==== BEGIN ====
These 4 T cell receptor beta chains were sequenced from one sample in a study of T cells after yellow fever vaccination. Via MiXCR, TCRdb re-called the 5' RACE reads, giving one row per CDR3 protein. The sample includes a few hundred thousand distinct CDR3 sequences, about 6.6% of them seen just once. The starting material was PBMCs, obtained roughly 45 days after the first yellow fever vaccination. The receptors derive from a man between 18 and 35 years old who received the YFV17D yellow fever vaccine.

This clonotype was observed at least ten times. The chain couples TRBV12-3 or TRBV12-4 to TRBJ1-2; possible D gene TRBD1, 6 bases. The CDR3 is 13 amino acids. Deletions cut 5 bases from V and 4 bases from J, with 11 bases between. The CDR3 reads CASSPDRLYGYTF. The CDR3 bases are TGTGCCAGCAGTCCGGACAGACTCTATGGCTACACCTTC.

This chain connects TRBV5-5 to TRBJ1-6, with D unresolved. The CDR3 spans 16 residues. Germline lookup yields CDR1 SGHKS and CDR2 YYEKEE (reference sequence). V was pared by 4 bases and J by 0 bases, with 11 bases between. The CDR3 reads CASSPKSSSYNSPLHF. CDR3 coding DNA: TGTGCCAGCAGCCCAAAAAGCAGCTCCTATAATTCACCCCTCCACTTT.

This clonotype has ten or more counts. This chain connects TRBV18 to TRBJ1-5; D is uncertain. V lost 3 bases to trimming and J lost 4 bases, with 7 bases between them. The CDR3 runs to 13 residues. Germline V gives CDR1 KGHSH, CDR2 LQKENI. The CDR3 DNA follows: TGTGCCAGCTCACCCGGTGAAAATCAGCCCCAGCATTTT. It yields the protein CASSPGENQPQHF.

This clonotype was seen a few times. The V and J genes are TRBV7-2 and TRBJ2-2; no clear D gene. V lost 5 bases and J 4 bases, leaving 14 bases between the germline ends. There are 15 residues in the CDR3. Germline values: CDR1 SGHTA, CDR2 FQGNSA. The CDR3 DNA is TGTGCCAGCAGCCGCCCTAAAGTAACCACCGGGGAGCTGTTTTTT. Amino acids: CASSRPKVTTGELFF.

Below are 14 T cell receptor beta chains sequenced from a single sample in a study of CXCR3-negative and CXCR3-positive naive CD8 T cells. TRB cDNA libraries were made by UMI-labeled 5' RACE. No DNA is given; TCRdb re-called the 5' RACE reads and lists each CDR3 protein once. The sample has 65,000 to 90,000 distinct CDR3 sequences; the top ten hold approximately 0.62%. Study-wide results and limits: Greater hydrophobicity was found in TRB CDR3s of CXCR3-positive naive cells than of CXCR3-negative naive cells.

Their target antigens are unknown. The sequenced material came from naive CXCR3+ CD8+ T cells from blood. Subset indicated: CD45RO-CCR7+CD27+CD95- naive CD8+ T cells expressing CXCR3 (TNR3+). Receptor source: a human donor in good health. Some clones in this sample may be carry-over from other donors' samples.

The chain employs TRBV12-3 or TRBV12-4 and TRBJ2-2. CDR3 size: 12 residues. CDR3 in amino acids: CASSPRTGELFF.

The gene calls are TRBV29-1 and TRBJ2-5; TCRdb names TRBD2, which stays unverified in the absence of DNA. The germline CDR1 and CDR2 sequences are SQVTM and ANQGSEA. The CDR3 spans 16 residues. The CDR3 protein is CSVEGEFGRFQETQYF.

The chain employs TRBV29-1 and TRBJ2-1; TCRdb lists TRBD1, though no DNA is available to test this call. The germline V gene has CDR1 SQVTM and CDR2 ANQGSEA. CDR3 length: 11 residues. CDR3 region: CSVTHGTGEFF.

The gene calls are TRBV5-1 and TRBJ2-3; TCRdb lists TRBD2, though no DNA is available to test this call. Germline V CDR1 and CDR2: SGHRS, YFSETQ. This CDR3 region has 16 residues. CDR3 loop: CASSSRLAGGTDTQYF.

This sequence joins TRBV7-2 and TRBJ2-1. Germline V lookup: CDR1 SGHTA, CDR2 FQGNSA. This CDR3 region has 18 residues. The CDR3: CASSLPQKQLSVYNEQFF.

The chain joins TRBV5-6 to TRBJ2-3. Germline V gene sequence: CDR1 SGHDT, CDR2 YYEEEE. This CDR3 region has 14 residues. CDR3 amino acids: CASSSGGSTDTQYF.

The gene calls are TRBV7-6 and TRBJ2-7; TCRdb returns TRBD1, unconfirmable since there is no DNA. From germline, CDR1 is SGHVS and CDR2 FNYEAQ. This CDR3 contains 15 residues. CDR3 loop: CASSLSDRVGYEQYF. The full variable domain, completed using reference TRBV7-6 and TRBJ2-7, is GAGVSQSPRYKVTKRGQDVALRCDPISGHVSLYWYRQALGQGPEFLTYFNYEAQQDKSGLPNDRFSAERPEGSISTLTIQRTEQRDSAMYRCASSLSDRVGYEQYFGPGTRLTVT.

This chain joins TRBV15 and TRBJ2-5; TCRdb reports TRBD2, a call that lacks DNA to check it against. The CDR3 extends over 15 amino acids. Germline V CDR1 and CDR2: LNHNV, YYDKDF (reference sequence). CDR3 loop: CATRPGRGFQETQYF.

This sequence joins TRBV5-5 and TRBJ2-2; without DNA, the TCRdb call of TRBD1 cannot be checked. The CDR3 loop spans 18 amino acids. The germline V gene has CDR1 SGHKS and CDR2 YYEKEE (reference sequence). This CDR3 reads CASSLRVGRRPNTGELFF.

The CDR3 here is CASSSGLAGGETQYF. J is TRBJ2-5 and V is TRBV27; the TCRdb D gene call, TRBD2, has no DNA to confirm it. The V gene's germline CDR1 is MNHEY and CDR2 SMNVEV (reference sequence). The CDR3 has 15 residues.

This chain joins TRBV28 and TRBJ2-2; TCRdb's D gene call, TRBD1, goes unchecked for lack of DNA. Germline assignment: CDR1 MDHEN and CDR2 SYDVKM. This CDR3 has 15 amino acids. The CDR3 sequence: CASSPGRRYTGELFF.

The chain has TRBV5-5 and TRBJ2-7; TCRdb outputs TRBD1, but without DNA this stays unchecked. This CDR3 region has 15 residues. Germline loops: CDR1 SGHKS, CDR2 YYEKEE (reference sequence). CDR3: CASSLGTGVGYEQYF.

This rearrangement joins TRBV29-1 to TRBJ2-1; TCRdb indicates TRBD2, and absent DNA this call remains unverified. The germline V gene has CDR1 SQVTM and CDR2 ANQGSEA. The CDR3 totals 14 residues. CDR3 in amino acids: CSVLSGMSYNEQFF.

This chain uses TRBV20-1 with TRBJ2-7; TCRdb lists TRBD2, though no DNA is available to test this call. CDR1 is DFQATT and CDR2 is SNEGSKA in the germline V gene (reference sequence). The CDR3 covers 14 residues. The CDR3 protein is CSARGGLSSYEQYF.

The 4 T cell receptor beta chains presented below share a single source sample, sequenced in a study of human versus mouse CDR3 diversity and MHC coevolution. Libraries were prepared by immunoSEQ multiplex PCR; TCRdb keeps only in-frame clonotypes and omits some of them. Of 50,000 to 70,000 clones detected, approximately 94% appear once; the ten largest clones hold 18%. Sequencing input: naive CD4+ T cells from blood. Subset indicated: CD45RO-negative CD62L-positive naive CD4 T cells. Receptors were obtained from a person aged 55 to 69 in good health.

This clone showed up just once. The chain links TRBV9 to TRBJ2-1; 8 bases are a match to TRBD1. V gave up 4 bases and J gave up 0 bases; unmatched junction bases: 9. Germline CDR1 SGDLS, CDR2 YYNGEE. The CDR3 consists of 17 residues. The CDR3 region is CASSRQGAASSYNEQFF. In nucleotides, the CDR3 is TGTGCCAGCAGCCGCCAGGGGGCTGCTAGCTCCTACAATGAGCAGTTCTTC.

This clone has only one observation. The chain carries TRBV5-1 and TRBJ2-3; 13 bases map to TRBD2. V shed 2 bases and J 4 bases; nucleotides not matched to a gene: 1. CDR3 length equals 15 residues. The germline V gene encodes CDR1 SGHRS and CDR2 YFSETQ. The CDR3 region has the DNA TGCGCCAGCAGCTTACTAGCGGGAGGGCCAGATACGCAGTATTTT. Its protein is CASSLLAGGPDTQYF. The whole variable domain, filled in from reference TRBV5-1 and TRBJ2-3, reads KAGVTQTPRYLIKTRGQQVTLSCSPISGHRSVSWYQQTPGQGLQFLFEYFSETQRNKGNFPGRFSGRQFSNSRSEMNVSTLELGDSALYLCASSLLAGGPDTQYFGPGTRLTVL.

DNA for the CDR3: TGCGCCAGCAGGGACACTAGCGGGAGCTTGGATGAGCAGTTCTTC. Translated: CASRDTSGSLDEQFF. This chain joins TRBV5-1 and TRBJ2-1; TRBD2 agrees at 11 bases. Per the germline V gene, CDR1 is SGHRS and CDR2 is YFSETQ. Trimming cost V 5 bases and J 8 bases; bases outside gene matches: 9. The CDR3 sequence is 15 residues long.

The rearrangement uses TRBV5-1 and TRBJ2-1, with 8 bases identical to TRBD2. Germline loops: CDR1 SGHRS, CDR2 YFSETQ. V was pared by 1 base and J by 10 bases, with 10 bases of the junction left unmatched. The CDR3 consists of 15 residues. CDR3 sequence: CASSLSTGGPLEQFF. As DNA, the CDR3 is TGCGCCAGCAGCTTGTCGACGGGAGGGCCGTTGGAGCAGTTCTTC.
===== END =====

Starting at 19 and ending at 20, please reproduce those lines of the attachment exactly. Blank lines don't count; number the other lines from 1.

The chain has TRBV5-5 and TRBJ2-7; TCRdb outputs TRBD1, but without DNA this stays unchecked. This CDR3 region has 15 residues. Germline loops: CDR1 SGHKS, CDR2 YYEKEE (reference sequence). CDR3: CASSLGTGVGYEQYF.

This rearrangement joins TRBV29-1 to TRBJ2-1; TCRdb indicates TRBD2, and absent DNA this call remains unverified. The germline V gene has CDR1 SQVTM and CDR2 ANQGSEA. The CDR3 totals 14 residues. CDR3 in amino acids: CSVLSGMSYNEQFF.